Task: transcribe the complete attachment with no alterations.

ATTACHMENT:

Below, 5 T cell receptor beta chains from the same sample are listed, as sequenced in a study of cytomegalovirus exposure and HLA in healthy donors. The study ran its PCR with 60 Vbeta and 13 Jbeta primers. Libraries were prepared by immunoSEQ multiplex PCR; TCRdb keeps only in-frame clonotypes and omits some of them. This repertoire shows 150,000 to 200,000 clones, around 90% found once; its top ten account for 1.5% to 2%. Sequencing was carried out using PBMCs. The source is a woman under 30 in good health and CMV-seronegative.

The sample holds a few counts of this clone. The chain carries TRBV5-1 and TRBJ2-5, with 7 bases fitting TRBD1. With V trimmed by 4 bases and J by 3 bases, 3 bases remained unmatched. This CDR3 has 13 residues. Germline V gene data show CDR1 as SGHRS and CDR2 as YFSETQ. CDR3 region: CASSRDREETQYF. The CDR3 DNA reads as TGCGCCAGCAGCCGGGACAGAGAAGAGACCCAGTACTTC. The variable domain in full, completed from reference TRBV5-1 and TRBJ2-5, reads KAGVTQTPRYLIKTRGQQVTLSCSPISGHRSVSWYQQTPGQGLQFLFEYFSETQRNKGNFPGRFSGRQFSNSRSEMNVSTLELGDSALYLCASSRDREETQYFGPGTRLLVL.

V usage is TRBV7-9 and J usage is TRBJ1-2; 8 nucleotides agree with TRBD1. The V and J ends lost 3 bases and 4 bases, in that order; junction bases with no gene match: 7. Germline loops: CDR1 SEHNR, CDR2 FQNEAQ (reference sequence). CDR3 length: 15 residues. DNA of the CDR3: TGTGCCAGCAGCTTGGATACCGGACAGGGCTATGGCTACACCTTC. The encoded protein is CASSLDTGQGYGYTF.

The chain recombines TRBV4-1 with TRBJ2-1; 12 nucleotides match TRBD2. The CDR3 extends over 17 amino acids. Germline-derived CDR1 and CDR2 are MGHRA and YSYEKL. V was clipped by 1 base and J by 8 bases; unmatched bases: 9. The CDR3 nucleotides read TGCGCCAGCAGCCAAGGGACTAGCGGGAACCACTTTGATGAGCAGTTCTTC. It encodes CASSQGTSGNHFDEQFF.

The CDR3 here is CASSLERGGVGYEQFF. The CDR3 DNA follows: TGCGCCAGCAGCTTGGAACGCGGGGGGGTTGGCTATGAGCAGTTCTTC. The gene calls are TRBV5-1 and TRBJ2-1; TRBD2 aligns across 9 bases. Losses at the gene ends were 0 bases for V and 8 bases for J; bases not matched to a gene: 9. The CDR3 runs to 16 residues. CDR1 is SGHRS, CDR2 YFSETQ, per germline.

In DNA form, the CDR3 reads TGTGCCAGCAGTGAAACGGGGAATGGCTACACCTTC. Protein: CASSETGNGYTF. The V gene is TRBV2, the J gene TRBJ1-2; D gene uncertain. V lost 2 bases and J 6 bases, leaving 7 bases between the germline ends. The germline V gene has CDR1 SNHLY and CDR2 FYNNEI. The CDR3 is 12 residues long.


Below, 5 T cell receptor beta chains from the same sample are listed, as sequenced in a study of cytomegalovirus exposure and HLA in healthy donors. The study ran its PCR with 60 Vbeta and 13 Jbeta primers. Libraries were prepared by immunoSEQ multiplex PCR; TCRdb keeps only in-frame clonotypes and omits some of them. This repertoire shows 150,000 to 200,000 clones, around 90% found once; its top ten account for 1.5% to 2%. Sequencing was carried out using PBMCs. The source is a woman under 30 in good health and CMV-seronegative.

The sample holds a few counts of this clone. The chain carries TRBV5-1 and TRBJ2-5, with 7 bases fitting TRBD1. With V trimmed by 4 bases and J by 3 bases, 3 bases remained unmatched. This CDR3 has 13 residues. Germline V gene data show CDR1 as SGHRS and CDR2 as YFSETQ. CDR3 region: CASSRDREETQYF. The CDR3 DNA reads as TGCGCCAGCAGCCGGGACAGAGAAGAGACCCAGTACTTC. The variable domain in full, completed from reference TRBV5-1 and TRBJ2-5, reads KAGVTQTPRYLIKTRGQQVTLSCSPISGHRSVSWYQQTPGQGLQFLFEYFSETQRNKGNFPGRFSGRQFSNSRSEMNVSTLELGDSALYLCASSRDREETQYFGPGTRLLVL.

V usage is TRBV7-9 and J usage is TRBJ1-2; 8 nucleotides agree with TRBD1. The V and J ends lost 3 bases and 4 bases, in that order; junction bases with no gene match: 7. Germline loops: CDR1 SEHNR, CDR2 FQNEAQ (reference sequence). CDR3 length: 15 residues. DNA of the CDR3: TGTGCCAGCAGCTTGGATACCGGACAGGGCTATGGCTACACCTTC. The encoded protein is CASSLDTGQGYGYTF.

The chain recombines TRBV4-1 with TRBJ2-1; 12 nucleotides match TRBD2. The CDR3 extends over 17 amino acids. Germline-derived CDR1 and CDR2 are MGHRA and YSYEKL. V was clipped by 1 base and J by 8 bases; unmatched bases: 9. The CDR3 nucleotides read TGCGCCAGCAGCCAAGGGACTAGCGGGAACCACTTTGATGAGCAGTTCTTC. It encodes CASSQGTSGNHFDEQFF.

The CDR3 here is CASSLERGGVGYEQFF. The CDR3 DNA follows: TGCGCCAGCAGCTTGGAACGCGGGGGGGTTGGCTATGAGCAGTTCTTC. The gene calls are TRBV5-1 and TRBJ2-1; TRBD2 aligns across 9 bases. Losses at the gene ends were 0 bases for V and 8 bases for J; bases not matched to a gene: 9. The CDR3 runs to 16 residues. CDR1 is SGHRS, CDR2 YFSETQ, per germline.

In DNA form, the CDR3 reads TGTGCCAGCAGTGAAACGGGGAATGGCTACACCTTC. Protein: CASSETGNGYTF. The V gene is TRBV2, the J gene TRBJ1-2; D gene uncertain. V lost 2 bases and J 6 bases, leaving 7 bases between the germline ends. The germline V gene has CDR1 SNHLY and CDR2 FYNNEI. The CDR3 is 12 residues long.